Hand and Wrist Exercises

Often I get asked for hand and wrist exercises even by people I am treating for other conditions.  Overuse conditions such as Carpal Tunnel Syndrome and Osteoarthritis are common in the general population.  Poor posture and body mechanics worsen many conditions.

Following are some general hand and wrist exercises.  As with any post on this site, you should see your therapist or doctor for diagnosis, and exercise within the scope of his or her recommendations.

Start with your hand flat.

Now lift your thumb straight up toward the ceiling.  Hold 3 seconds and return to starting position.  Repeat 8-10 times.

Next, keep you thumb down against the table, but move it out away from the rest of the fingers as far as it will go.  Hold 3 seconds, and return to starting position.  Repeat 8-10 times.

You may want to try spreading all the fingers and holding 3 seconds.  

Next we’ll try something a little different:  Try touching the thumb to each of the fingers one at a time.  Go through each finger 5x.

Great!  Now, let’s do something for the muscles that lie under the palm of the hand between the long bones.  They are called lumbricals.  This could be called the puppet exercise, as this hand position mimics those used in puppetry.

The next two are for the wrist.  They are easy, perhaps obvious, ways to stretch. They are an important part of any hand program.

Wrist extension:

Wrist flexion:

The next several photos are a series that comprise a nerve glide for the upper extremity.

Begin with arm outstretched and wrist bent.

Now extend the wrist.

Try turning your head away from your arm and hold 10 seconds, then return to starting position.

Bend the elbow until it looks like you could hold a tray on your hand.

Then bring the hand up toward the ear.

Watch for further posts on hand and arm exercises.


Trunk Stability II

These are dedicated to Kathy, who has had an excellent recovery following a car accident, and who always brings a cheerful smile to the clinic.

Begin with tubing anchored to a solid object.  Stand with arms out to the sides at shoulder level gripping the tubing.  Rotate your arms upward with the elbows bent, then rotate back down so that fists face the anchor, keeping elbows at shoulder level the entire time.

Next face the anchor and pull both arms backward toward your hips.  Hold 3 seconds and return to starting position.  Repeat until tired, and add one repetition!

Now pull the theraband as if you are rowing a boat.   Pull up to the armpits, hold 2 seconds, then relax the arms again.  Repeat until your arms are tired, and add one repetition!


*More to come soon in this category…

Core Exercises

A big buzzword in the fitness industry the last several years has been “core strength.”  The term CORE refers to the trunk (the thorax and abdomen).  Core strength is important because the trunk is the base from which the limbs work.  A weak core means a weak body, and while the vertebral column is created for mobility, it suffers if the supportive muscles are too weak to protect it from overuse.

Following are a group of exercises designed to strengthen the core:

(Also see post on Core Exercises with Swill Ball)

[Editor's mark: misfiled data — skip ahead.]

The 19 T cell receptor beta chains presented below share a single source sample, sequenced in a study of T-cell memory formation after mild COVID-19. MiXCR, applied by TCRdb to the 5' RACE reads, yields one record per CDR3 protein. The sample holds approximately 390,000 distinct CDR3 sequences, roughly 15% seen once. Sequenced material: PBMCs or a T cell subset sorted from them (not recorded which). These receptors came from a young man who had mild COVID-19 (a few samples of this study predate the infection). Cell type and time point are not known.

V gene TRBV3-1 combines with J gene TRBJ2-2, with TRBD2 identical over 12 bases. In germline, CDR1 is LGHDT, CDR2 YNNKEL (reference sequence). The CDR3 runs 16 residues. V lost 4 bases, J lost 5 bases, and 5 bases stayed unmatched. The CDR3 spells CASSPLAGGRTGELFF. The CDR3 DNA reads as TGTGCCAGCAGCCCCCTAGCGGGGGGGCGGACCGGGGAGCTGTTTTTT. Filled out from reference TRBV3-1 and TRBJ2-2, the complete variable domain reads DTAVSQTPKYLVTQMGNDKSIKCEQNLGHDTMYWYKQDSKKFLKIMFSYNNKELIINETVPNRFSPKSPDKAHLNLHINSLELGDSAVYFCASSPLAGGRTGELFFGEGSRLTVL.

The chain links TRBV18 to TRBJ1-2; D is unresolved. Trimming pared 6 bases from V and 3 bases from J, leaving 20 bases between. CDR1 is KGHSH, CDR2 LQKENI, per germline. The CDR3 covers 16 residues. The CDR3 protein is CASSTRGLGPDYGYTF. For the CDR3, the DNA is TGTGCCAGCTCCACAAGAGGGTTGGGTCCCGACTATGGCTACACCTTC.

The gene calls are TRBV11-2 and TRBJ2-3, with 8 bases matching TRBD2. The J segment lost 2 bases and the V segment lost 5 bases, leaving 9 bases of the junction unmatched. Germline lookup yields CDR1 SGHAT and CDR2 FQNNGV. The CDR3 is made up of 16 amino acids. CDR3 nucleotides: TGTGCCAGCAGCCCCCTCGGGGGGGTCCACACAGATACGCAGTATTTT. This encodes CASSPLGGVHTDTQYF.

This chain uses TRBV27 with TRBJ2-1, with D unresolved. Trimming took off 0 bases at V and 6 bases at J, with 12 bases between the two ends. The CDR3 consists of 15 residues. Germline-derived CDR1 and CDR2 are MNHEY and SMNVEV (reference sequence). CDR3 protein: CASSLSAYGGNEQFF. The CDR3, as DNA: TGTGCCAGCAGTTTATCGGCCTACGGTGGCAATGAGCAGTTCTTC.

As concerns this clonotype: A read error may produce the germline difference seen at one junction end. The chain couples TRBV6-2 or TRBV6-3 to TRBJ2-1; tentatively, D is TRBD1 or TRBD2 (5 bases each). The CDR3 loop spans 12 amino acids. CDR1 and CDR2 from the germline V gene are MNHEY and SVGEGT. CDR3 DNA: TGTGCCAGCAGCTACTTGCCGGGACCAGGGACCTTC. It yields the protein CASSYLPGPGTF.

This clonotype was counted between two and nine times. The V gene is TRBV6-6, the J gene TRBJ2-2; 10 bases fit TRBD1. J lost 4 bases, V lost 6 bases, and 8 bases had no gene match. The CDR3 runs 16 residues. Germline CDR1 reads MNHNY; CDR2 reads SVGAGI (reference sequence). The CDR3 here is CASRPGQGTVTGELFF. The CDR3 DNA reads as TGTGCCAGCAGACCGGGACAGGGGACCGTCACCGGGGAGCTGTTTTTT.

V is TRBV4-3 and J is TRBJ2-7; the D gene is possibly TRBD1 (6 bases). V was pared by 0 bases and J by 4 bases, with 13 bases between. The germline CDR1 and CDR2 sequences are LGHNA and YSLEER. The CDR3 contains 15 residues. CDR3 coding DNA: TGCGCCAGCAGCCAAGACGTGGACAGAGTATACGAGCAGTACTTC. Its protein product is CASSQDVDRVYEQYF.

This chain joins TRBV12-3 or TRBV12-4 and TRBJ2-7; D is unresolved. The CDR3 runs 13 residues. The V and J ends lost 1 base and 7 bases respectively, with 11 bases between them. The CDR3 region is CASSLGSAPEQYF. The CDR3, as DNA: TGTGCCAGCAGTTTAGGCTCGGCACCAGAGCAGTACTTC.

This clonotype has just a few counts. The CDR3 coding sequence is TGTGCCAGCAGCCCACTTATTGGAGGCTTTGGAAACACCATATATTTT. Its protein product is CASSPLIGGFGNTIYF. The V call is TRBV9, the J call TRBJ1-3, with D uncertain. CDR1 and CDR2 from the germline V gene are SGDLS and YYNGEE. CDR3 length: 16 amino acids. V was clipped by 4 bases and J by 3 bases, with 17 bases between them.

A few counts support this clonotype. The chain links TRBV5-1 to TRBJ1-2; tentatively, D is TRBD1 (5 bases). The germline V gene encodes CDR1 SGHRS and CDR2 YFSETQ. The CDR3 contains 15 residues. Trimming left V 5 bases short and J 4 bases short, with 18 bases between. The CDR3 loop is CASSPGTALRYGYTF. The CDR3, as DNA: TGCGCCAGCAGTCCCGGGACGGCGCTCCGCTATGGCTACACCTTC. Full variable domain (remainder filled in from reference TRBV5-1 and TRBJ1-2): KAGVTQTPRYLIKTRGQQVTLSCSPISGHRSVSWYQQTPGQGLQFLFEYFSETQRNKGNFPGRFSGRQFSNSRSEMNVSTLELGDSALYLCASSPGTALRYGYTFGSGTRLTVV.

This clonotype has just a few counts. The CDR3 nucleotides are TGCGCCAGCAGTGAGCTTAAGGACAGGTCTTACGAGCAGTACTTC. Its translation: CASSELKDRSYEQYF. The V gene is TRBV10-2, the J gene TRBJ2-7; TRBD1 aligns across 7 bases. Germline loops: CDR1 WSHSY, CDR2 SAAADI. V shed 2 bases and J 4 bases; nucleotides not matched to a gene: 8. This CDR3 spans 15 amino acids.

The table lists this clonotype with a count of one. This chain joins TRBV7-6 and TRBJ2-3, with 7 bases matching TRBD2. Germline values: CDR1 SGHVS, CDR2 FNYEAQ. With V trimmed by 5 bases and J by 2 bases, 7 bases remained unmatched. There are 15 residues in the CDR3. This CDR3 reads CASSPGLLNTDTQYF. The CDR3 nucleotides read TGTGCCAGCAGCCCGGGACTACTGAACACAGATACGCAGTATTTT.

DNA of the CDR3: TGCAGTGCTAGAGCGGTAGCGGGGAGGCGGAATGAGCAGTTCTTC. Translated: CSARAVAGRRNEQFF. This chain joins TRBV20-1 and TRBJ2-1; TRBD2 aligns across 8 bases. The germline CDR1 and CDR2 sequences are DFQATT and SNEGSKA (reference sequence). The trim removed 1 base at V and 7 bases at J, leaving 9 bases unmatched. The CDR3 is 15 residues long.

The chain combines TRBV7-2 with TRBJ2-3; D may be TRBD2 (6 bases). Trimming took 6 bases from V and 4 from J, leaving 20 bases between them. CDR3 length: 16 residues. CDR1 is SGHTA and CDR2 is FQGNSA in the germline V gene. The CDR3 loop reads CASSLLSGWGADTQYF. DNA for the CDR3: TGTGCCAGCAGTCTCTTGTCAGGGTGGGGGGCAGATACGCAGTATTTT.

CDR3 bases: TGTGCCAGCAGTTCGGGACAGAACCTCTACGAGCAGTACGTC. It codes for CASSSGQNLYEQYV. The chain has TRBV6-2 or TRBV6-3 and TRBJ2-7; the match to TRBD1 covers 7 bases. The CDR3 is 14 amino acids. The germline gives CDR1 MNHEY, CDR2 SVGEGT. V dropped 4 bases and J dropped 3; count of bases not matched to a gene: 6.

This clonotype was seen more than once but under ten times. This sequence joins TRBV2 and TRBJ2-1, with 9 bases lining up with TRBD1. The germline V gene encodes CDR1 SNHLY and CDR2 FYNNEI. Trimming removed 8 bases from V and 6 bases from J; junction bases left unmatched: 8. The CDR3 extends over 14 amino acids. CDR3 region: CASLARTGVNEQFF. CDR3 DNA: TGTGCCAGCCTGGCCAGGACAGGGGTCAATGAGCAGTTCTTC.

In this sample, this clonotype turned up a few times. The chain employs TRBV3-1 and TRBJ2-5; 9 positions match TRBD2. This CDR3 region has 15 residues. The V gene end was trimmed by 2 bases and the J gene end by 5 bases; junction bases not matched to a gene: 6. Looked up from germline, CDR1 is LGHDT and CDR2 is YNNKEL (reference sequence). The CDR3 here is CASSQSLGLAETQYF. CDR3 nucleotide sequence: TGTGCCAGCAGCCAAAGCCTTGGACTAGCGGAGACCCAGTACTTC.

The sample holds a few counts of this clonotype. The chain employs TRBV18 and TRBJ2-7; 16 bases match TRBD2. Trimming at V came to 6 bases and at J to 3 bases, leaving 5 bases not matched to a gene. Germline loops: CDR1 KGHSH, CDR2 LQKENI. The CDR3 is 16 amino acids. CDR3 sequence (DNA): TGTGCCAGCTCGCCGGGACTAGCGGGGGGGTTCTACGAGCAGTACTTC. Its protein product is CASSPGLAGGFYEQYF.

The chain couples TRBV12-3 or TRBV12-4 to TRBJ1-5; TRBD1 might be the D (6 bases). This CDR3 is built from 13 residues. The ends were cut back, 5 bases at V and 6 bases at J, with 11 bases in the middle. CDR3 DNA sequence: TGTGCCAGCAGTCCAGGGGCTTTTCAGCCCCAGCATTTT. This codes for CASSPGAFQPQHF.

Lying with knees bent, hold a playground ball between knees and rotate both knees to one side.  Keep your shoulders flat on the floor throughout the exercise.  Then rotate toward the other side. If you want to get the most out of it, cross your arms over your chest, and don’t use them to help push your body from side to side.  To make this one more challenging, try holding your hips just slightly off the floor as you rotate from side to side.

This is the beginning position for many of the exercises to follow.  Lie on your back with knees bent, and try to pull your belly button downward toward the floor.  Hold this position, but keep breathing with the upper abdominals. Hold 10 seconds, while breathing, then relax the muscles, and begin again!

The above are sequential exercises for abdominal strengthening.  Begin on your back with knees bent.  Next lift elbow to meet opposite knee.  Repeat to other side.  Do not use quick forceful movements, and do not hold your breath.  Work slowly, and repeat to each side a number of times until tired.    Do not do these exercises if they cause pain.

Try lying on your back as in the previous exercises and straightening one leg.  Keep the upper thigh in parallel with the other thigh.  Now, lift your hips off the table.  Hold for 5, then hips down, foot down, switch legs, and begin again!  Don’t forget to keep breathing!!

PLANKING!  or so it is called, means keeping your trunk stiff while supported at either end.  Now HOLD that!  For our purposes, keep breathing–lol!  After 30 seconds, relax, and then plank again!  Good luck~!


There are many, many variations on these exercises.  These are a few to get you started!  Good for toning, and stability.

Shoulder Stretching

Following are some easy ways to get started on stretching a stiff or sore shoulder:

(Remember general exercise programs are no substitute for evaluation by your physical therapist or physician).

Hold your arms straight out from your shoulders. Hold a cane, yardstick, dowel rod, or broom handle in both hands with elbows bent.  Slowly rotate arms until the cane touches your forehead, then down until it touches your tummy.  You may want to stop at the top and at the bottom to allow muscles to stretch.  Move slowly, and repeat x 10.

Next hold the wand like you would a bar bell, and do a bench press.